Tue. Oct 15th, 2019

Use dust masks when there is haze, DOH advises

The Department of Health (DOH) warned Friday that patients experiencing difficulty in breathing, chest pains, and tearing of the eyes because of the haze from the Indonesian forest fires should immediately consult their doctors or visit health facilities nearest them. 

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This contributed photo by Silver John Sobebe of Balabac town shows a wispy haze in the field of view that might be from the forest fires in Indonesia.

The Department of Health (DOH) warned Friday that patients experiencing difficulty in breathing, chest pains, and tearing of the eyes because of the haze from the Indonesian forest fires should immediately consult their doctors or visit health facilities nearest them.

Health Secretary Dr. Francisco T. Duque III said this in a statement after acknowledging that parts of Visayas and Mindanao, including Palawan, are already affected by the haze brought by the intense forest fires in Indonesia caused by palm oil land clearings.

It said that the haze contains particulate matters (PM), dust, smoke particles, and air pollutants such as sulfur dioxide, nitrogen dioxide, ozone, and carbon monoxide that can potentially affect a person’s health.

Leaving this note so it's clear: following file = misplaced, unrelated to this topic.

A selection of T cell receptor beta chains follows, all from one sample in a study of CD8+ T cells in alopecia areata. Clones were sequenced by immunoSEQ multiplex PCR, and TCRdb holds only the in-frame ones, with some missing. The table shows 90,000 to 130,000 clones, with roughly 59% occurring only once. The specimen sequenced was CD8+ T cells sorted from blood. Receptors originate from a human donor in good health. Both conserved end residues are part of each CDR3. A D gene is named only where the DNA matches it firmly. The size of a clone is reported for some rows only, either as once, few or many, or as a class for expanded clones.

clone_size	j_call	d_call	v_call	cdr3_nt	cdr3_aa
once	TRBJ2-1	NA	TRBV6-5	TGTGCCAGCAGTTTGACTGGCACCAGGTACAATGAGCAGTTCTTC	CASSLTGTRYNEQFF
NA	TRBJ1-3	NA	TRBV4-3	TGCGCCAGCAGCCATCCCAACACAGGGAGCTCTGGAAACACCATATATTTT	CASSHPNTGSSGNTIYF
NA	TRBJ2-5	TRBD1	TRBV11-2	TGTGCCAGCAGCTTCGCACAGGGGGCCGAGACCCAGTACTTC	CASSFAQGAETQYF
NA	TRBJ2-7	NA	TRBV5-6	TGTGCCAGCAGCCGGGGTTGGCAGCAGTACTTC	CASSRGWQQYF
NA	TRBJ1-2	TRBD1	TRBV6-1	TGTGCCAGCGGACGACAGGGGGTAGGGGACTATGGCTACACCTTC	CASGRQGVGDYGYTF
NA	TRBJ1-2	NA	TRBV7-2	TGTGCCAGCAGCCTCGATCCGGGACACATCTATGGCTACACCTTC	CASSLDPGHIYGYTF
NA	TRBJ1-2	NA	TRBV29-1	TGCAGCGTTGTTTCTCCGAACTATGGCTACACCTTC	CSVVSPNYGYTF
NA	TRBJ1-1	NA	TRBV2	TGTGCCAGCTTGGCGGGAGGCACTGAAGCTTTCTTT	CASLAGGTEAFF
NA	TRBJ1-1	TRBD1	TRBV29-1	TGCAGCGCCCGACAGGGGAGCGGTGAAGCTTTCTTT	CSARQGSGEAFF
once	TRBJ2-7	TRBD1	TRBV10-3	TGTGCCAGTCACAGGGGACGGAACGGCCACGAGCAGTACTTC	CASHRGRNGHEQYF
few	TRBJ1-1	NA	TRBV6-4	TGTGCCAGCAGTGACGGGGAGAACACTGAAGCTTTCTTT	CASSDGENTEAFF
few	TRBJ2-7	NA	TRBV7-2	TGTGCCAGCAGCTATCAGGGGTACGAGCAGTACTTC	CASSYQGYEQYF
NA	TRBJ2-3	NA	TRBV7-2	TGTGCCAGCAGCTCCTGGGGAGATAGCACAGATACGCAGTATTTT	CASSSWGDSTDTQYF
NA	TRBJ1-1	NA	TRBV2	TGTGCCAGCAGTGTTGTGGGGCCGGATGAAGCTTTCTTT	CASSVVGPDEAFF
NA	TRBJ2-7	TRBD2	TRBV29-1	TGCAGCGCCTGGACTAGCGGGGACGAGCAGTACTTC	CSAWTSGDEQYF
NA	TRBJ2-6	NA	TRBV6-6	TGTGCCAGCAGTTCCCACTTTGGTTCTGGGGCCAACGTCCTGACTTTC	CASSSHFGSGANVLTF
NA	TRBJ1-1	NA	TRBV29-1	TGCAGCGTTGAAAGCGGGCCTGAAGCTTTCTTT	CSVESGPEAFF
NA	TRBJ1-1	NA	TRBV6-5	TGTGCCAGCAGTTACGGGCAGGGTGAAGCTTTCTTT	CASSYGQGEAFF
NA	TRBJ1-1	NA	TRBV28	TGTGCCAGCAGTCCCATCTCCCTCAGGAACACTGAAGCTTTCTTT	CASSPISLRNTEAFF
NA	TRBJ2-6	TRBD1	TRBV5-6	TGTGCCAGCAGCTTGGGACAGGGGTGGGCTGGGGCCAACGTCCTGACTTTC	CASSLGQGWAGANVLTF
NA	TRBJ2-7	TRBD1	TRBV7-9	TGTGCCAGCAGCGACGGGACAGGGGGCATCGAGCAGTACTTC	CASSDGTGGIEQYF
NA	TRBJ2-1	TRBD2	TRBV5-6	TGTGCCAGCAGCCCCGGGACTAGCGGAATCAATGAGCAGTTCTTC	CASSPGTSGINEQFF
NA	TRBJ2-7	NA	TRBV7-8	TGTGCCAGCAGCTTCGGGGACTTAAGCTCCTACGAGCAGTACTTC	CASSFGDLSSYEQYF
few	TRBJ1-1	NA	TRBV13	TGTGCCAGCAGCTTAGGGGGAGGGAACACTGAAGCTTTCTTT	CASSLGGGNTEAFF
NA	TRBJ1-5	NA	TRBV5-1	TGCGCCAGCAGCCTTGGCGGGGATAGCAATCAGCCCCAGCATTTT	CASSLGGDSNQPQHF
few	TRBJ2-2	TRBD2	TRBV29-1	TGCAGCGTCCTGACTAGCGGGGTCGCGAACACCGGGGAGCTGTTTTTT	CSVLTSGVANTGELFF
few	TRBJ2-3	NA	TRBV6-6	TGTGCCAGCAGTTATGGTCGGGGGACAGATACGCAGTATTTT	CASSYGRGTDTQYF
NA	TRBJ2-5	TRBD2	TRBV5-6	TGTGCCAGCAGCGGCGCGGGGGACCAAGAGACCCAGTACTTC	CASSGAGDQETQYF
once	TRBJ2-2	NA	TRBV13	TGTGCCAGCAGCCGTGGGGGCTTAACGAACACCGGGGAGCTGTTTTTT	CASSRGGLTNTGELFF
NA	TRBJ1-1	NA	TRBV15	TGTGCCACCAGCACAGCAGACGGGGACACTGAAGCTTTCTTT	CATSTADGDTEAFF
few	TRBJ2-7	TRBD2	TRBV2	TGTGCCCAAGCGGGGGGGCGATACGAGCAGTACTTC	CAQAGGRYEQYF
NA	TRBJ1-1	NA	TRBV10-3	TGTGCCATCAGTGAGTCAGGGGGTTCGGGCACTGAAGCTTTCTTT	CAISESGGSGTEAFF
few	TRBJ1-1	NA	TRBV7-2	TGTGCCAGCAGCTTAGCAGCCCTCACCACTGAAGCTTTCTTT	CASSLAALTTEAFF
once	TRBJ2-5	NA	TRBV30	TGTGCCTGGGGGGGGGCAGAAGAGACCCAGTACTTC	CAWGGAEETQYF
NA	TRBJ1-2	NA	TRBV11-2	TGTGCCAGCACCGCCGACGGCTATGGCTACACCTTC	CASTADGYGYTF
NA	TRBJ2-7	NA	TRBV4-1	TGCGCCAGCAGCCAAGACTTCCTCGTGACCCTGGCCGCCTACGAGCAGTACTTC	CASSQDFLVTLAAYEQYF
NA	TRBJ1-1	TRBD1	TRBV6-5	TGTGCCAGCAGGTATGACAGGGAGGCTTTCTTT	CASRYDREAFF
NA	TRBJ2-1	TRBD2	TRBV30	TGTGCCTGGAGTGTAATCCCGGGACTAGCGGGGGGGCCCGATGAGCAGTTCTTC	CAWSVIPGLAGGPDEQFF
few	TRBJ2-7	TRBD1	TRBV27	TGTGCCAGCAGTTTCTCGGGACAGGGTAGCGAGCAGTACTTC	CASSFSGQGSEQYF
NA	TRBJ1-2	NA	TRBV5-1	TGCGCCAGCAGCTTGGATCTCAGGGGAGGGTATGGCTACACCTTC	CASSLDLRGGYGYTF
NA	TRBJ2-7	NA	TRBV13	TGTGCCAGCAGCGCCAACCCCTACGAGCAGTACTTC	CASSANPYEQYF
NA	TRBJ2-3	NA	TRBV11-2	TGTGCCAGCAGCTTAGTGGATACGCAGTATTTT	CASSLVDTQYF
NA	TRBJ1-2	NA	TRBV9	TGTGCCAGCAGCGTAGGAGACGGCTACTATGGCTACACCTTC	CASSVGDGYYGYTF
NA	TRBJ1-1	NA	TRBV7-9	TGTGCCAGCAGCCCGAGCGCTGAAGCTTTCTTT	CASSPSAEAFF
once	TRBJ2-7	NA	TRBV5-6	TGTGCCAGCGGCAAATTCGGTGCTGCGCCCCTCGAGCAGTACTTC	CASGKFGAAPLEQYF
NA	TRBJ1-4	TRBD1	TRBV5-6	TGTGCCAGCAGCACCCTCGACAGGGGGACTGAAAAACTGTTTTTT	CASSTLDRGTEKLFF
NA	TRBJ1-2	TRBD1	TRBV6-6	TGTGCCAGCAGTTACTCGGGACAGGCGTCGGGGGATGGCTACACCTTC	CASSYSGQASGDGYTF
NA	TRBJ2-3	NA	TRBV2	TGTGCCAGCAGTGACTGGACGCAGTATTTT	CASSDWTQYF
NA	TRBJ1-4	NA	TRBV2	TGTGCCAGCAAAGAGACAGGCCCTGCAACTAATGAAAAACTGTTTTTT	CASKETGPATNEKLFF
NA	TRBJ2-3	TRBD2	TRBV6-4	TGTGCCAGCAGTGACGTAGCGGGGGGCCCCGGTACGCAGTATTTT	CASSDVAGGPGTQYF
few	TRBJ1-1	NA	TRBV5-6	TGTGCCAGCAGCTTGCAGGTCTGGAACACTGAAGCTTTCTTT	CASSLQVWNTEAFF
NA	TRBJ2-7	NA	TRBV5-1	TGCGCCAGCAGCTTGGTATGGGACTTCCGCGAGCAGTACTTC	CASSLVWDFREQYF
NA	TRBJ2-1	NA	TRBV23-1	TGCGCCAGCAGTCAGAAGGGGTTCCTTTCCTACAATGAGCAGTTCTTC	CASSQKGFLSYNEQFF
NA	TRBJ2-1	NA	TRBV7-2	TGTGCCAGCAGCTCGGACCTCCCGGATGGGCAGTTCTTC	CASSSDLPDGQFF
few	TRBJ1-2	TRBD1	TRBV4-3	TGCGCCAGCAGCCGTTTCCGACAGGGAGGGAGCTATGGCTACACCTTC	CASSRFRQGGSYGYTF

Fine particulate matter, which is less than 2.5 micrometer in size, poses the highest health risk as it can go deep into the lungs and bloodstream, the DOH statement said.

Hazy morning in Balabac in this contributed photo.

Short-term exposure to these particles can aggravate existing lung conditions, cause asthma attacks, acute bronchitis, and heart conditions. It can cause cough, nasal congestion, sore throat, conjunctivitis, headache, dizziness, fatigue, skin irritation, eczema, and mild irritation of the eyes, nose, and throat. Children, pregnant women, the elderly, and patients with existing lung and heart conditions are most vulnerable.

“I ask the public to minimize their outdoor activities and refrain from strenuous physical activities once haze is confirmed in their area. If this is unavoidable, use a dust mask such as an N95 mask,” the statement quoted Duque.

Duque also reminded the public to exercise caution when driving in low visibility areas and to stay away from low-lying areas where smoke and suspended particles may settle.

“I advise patients with difficulty of breathing, chest pain and increased tearing of the eyes to consult a doctor or go to the nearest health facility immediately,” Duque said in the statement.

“Our health facilities are ready to address their concerns,” he added.

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